These trees planted created forests habitats and homes for wildlife. Another global wildlife society Canadian Wildlife Federation- saw the importance of Richard St. Barbe Baker’s work, and gave him an award. The Queen of England and the University of Saskatchewan also gave Richard St. Barbe Baker awards for Richard’s worldwide travels to save the planet to protect and plant trees. So it was that Richard St. Barbe Baker received the order of the British Empire, and 50 years ago was bestowed the honourary Doctorate of Laws by John G. Diefenbaker. At this time Diefenbaker was chancellor of the university and went on to become Prime Minister of Canada.
Trees and forests provide clean air for us to breath, remove the toxins and carbon from the air so our planet’s climate can settle down and be in harmony. Trees and forests also raise the water table, and are a vital part of the water cycle.
Environmental speakers from around the world come together during this time to continue Baker’s message; “If we continue tearing away the earth’s green cloak at the rate we have we soon won’t have enough trees to provide the oxygen we need to survive, and life will disappear from the planet. All that’s required is some intelligent stewardship, it’s a world-wide responsibility.
If a person loses one third of his or her skin, the person will die; if a tree loses a third of its bark, the tree will die, and if the world loses a third of its trees, the world will die.
We live less than five minutes without air and the trees give us air we breath. We live less than five days without water, and trees are absolutely essential in the water cycle. We live less than five weeks without food, and without the trees we could not grow food.”
Richard St. Barbe Baker was an absolutely amazing forester and visionary whose achievements in agro-foresty, social forestry, nature based solutions to climate action and global conservation are an inspiration to us all. This work, created by Aspen Films and the Friends of the Saskatoon Afforestation Areas Inc., is compiled in memory of the late Richard St. Barbe Baker. This is a global effort, with speakers from around the world who were inspired by Richard St. Barbe Baker. The legacy continues keeping the memory and spirit of Richard St. Barbe Baker alive.
We admire St. Barbe for his vision, and foresight for a green earth. We cherish St. Barbe for his passion, enthusiasm, and dedicated devotion to trees and tree planting around the world.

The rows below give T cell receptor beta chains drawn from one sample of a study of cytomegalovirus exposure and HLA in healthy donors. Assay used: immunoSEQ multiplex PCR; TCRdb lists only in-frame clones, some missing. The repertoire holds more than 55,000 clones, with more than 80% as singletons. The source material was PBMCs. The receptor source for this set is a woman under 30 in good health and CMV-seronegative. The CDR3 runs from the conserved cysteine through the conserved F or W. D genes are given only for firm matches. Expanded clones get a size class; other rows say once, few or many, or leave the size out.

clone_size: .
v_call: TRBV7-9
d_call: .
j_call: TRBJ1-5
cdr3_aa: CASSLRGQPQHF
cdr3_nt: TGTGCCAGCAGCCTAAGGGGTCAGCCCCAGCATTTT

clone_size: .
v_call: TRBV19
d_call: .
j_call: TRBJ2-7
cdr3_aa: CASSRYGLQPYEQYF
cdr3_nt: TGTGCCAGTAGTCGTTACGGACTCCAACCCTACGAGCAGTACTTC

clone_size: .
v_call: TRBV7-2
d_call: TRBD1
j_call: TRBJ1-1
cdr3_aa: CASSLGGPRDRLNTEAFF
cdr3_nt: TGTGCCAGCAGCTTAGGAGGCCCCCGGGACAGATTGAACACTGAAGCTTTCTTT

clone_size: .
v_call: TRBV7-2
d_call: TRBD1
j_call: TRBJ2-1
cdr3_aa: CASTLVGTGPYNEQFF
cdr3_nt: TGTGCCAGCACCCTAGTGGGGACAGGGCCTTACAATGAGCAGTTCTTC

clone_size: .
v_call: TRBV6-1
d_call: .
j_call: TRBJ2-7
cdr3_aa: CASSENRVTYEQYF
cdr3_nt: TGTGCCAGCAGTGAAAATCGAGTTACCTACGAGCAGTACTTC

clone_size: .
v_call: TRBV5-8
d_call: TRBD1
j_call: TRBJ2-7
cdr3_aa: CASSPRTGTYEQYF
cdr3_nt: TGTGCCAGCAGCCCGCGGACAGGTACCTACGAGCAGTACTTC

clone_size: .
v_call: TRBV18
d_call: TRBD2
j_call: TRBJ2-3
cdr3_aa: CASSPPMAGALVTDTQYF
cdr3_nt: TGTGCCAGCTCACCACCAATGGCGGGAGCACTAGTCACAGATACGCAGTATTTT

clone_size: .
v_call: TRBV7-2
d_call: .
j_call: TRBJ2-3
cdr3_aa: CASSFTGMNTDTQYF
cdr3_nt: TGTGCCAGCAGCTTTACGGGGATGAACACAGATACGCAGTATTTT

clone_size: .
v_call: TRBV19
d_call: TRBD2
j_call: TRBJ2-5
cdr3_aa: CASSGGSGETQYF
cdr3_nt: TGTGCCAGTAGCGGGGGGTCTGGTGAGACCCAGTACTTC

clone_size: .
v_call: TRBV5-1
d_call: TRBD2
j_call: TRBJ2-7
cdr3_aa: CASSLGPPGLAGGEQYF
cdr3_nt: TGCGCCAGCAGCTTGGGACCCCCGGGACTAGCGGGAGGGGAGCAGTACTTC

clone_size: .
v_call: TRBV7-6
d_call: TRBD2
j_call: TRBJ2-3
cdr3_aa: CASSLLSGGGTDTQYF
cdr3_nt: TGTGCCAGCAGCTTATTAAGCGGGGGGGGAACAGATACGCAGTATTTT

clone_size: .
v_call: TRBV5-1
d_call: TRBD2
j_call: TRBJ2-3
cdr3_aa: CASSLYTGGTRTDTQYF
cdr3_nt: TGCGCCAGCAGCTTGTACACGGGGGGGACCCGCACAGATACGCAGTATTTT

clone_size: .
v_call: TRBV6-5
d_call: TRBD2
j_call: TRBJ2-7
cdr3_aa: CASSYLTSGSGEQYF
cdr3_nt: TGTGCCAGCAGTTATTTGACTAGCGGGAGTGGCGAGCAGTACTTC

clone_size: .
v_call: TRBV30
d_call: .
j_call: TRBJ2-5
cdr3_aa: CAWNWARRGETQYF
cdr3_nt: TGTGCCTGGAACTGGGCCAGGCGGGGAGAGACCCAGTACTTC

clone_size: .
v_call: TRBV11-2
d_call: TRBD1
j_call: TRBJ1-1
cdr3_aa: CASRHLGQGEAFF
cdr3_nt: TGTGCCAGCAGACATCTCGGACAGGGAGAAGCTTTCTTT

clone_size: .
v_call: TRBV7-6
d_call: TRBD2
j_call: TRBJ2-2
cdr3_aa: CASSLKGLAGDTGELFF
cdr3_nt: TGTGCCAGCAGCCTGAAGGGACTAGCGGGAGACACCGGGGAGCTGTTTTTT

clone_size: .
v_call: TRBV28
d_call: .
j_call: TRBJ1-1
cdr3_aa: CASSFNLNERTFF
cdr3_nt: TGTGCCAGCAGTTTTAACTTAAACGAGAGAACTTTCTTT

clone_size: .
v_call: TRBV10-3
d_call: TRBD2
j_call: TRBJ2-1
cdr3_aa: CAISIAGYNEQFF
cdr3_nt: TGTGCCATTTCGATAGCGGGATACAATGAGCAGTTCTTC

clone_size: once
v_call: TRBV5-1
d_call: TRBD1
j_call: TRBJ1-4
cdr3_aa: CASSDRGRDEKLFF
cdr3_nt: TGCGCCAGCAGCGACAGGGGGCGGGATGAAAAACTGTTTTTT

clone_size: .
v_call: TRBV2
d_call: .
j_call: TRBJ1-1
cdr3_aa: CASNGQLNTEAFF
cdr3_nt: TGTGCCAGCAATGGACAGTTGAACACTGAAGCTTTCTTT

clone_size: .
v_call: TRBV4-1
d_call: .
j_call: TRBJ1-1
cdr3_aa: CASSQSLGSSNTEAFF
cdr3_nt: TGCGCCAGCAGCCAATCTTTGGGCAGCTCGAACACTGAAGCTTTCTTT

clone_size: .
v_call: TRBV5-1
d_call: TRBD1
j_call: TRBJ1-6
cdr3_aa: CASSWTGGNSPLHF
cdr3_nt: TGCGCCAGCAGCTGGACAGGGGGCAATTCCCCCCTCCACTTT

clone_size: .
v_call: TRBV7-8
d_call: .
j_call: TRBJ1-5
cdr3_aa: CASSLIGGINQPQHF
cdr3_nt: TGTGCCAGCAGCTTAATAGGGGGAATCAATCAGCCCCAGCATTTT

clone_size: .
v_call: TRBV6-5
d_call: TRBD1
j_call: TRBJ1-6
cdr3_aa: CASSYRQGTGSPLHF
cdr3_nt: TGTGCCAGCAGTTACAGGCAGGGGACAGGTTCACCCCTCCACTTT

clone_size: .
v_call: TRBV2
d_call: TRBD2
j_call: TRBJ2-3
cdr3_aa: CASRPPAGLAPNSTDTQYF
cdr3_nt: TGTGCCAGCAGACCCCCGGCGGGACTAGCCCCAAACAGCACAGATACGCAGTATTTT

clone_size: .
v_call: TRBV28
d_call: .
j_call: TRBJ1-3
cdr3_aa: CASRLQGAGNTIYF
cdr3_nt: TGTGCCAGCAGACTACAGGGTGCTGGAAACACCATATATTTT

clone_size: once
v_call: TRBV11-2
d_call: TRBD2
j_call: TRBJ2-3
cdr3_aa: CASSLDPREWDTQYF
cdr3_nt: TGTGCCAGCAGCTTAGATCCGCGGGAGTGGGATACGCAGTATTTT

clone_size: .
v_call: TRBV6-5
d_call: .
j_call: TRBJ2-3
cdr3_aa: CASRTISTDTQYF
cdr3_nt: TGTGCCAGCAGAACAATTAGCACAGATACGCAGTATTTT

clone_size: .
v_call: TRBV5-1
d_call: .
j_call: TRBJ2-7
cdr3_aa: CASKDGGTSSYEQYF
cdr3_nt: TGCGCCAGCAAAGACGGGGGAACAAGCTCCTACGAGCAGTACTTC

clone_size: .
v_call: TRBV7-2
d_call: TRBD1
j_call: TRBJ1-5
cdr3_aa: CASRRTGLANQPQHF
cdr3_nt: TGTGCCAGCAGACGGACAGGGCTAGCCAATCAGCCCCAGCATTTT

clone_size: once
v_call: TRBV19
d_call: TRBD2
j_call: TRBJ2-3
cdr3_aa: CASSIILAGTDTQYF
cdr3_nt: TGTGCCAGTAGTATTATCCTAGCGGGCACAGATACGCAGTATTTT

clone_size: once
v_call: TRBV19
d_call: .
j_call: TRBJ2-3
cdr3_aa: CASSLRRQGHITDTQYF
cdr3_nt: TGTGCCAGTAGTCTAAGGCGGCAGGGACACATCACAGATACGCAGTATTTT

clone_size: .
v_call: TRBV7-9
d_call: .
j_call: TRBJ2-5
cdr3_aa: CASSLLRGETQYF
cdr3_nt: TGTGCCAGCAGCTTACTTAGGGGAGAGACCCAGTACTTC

Here is an opportunity to meet Baker’s network of supporters from around the world. Baker planted seeds in the heart of men. Discover the seedlings who became well-rooted, and took on the responsibility impassioned by Baker to connect with the earth, trees and also with each other. This is a total delight, and a very great privilege to meet conservationists from here at home embracing the deep ecology movement. It is a fortuitous time as well-known global conservationists come together on the same stage relating how they have taken the dream of Richard St. Barbe Baker into their hearts and souls and moved forward on diverse branches and pathways for conservation locally and globally.
The largest afforestation area in Saskatoon was named after Richard St. Barbe Baker OBE, Hon. LL.D. F.I.A.L., For. Dip. Cantab., ACF (9 October 1889 – 9 June 1982). Baker was a silviculturist, conservationist, environmental activist and prolific author, who contributed greatly to worldwide forest protection, reforestation and desert reclamation efforts. Richard St. Barbe Baker was one of the first climate change activists in that he addressed the issues surrounding climate change before this reality was named and his life demonstrates how an individual can take extraordinary action for environmental education and protection. Baker was ahead of his time in many ways and he is an inspirational role model for our time.
The organization he started in 1922, now known as the International Tree Foundation, and other successful international organizations and activities started by individuals inspired by him (Eg: Plant-for-the-Planet and The Forest Trust) demonstrate this potential for inspired action. November 6, 2021 is the 5oth anniversary of Baker being awarded an honorary Doctorate of Laws from the University of Saskatchewan (U of S). Baker has other connections to Saskatoon; he was one of the first 100 students at the U of S, initiated former Prime Minister John Diefenbaker there, planted a tree at the U of S on World Environment Day, 1982, died here 4 days later and is buried in Saskatoon’s Woodlawn Cemetery. His archives are installed at the U of S.